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A David Bowie Story

Posted by V the K at 7:46 pm - October 22, 2017.
Filed under: Random Thoughts,Writing

A very touching story from Neil Gaiman’s tumblr. This is probably as much as I can excerpt. You’ll have to read the rest at the link.

My friend told me a story he hadn’t told anyone for years. When he used to tell it years ago people would laugh and say, ‘Who’d believe that? How can that be true? That’s daft.’ So he didn’t tell it again for ages. But for some reason, last night, he knew it would be just the kind of story I would love.

When he was a kid, he said, they didn’t use the word autism, they just said ‘shy’, or ‘isn’t very good at being around strangers or lots of people.’ But that’s what he was, and is, and he doesn’t mind telling anyone. It’s just a matter of fact with him, and sometimes it makes him sound a little and act different, but that’s okay.

Anyway, when he was a kid it was the middle of the 1980s and they were still saying ‘shy’ or ‘withdrawn’ rather than ‘autistic’. He went to London with his mother to see a special screening of a new film he really loved. He must have won a competition or something, I think. Some of the details he can’t quite remember, but he thinks it must have been London they went to, and the film…! Well, the film is one of my all-time favourites, too. It’s a dark, mysterious fantasy movie. Every single frame is crammed with puppets and goblins. There are silly songs and a goblin king who wears clingy silver tights and who kidnaps a baby and this is what kickstarts the whole adventure.

It was ‘Labyrinth’, of course, and the star was David Bowie, and he was there to meet the children who had come to see this special screening.

‘I met David Bowie once,’ was the thing that my friend said, that caught my attention.

‘You did? When was this?’ I was amazed, and surprised, too, at the casual way he brought this revelation out. Almost anyone else I know would have told the tale a million times already.

He seemed surprised I would want to know, and he told me the whole thing, all out of order, and I eked the details out of him.

He told the story as if it was he’d been on an adventure back then, and he wasn’t quite allowed to tell the story. Like there was a pact, or a magic spell surrounding it. As if something profound and peculiar would occur if he broke the confidence.

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12 Comments

  1. A delightful movie, and Ziggy was a class act.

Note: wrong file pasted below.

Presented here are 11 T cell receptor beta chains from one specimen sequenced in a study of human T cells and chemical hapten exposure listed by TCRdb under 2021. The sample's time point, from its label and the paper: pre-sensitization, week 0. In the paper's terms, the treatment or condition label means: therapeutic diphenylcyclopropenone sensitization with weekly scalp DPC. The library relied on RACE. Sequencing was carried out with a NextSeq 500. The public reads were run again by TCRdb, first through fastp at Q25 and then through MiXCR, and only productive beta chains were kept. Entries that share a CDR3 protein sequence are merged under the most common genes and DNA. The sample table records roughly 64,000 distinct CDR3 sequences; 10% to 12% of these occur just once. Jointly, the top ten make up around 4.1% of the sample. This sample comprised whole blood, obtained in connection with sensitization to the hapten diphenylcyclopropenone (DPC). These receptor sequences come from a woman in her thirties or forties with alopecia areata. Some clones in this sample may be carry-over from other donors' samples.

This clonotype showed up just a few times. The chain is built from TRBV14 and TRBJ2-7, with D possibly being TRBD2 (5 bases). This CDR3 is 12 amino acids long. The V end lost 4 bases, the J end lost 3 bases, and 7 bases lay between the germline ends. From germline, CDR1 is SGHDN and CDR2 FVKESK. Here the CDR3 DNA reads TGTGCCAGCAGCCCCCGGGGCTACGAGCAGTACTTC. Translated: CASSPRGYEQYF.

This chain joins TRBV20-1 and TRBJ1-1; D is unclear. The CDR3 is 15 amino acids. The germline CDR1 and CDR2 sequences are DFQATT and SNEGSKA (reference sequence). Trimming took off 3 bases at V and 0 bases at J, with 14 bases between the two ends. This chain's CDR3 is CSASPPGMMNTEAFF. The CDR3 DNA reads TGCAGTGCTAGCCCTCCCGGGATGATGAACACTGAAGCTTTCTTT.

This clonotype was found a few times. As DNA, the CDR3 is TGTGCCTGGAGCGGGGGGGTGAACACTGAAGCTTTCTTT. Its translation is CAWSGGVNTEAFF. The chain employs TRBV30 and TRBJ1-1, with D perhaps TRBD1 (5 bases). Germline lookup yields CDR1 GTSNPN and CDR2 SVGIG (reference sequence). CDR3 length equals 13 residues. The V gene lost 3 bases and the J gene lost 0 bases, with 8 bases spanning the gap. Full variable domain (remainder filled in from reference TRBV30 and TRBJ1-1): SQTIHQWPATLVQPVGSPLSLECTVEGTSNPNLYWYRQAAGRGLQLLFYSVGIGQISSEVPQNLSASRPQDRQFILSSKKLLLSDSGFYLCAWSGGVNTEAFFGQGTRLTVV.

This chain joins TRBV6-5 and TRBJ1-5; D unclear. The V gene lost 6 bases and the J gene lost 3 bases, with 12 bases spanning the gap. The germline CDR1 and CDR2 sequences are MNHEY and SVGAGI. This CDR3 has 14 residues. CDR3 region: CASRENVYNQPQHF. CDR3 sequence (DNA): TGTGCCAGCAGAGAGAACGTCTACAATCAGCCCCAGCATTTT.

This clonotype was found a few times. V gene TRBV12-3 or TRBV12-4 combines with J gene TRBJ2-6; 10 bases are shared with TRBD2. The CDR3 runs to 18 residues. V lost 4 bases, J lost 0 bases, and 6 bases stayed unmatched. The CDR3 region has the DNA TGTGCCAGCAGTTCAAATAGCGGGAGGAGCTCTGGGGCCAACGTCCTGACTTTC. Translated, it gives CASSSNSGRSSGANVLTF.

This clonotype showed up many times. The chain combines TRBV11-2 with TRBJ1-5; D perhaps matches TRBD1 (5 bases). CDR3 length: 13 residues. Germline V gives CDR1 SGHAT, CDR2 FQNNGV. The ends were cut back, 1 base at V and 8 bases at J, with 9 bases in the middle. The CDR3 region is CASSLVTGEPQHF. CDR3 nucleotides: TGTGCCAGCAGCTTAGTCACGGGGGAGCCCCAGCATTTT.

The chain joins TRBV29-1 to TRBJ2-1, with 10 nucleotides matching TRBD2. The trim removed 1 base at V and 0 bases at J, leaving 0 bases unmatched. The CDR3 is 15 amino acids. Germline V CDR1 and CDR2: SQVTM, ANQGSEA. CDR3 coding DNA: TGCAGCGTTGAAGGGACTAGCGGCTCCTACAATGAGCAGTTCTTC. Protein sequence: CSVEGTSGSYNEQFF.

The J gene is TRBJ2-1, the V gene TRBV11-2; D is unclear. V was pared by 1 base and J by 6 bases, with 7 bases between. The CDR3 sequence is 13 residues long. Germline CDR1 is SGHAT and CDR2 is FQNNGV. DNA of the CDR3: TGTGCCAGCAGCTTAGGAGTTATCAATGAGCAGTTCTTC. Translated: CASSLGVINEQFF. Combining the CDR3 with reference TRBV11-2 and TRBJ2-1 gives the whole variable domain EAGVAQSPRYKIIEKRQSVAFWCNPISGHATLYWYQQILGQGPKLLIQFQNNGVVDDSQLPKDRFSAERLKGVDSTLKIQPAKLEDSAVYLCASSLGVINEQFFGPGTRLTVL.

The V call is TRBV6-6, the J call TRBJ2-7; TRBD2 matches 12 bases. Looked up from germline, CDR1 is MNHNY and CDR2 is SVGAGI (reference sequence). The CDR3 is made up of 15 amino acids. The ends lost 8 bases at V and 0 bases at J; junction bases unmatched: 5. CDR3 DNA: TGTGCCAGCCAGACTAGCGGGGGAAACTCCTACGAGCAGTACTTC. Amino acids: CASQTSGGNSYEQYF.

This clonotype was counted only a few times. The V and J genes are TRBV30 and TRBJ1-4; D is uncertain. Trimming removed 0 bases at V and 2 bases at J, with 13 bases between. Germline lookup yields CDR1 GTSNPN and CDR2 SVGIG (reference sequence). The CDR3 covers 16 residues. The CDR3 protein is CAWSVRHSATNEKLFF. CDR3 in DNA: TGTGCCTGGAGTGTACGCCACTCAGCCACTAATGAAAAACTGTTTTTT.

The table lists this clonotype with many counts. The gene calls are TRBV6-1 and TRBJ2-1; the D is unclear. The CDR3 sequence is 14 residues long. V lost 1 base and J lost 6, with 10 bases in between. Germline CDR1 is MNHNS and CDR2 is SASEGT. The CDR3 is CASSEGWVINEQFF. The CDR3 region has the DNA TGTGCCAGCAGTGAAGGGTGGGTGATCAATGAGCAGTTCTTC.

Comment by Sathar — October 22, 2017 @ 8:32 pm - October 22, 2017

  2. I admire the patience many people have for autism, because I don’t have that ability.

    Comment by Hanover — October 22, 2017 @ 8:36 pm - October 22, 2017

  3. I love David Bowie’s music and the man himself. I’m still trying to sort through the matters of Lori Mattix, Wanda Nichols, though. I don’t know what to think. Is anyone else having the same issue?

    Comment by CrayCrayPatriot — October 22, 2017 @ 10:07 pm - October 22, 2017

  4. I urge everyone to read the whole story at the link – very worthwhile.

    Comment by civil truth — October 22, 2017 @ 10:30 pm - October 22, 2017

  5. #3, Easy the damage he did is not outweighed by the “art” he produced. I would think anyone with a functioning moral compass would know that.

    Comment by TnnsNe1 — October 23, 2017 @ 11:00 am - October 23, 2017

  6. @3

    Strange. Considering the whole Harvey Weinstein debacle, I thought V the K would have a strong opinion on Bowie’s transgressions.

    Consistency and all that rot.

    Hmmn, strange.

    Comment by CrayCrayPatriot — October 24, 2017 @ 5:01 am - October 24, 2017

  7. So, I guess CCCP’s opinion is that we ought not to note acts of kindness if the person also has been accused of doing something awful. Yeah, let’s live like that. Let’s denigrate every small act of kindness for the sake of a ‘Gotcha!” Because that’s totally a great way to go through life.

    Comment by V the K — October 24, 2017 @ 7:29 am - October 24, 2017

  8. Hi V the K,

    Actually, no. You have it twisted. Just trying to peg down the consistency. Personally, I love Bowie, if you know how to read, just not sure how to reconcile his technical statutory rapes, when I personally hold the transgressions of other such artists against them to attempt to maintain my own consistency.

    I’m just curious as to where and how you draw your lines and boundaries when it comes to … Roman Polanski … Woody Allen … David Bowie … etc.

    You pride yourself on consistency and living by strict rules that those of us on the left apparently don’t. So, spill it. What’s your secret? What defines one of these men as a pedophile and the other not, etc.

    Cheers,
    CCP

    Comment by CrayCrayPatriot — October 24, 2017 @ 8:27 am - October 24, 2017

  9. ” maintain my own consistency”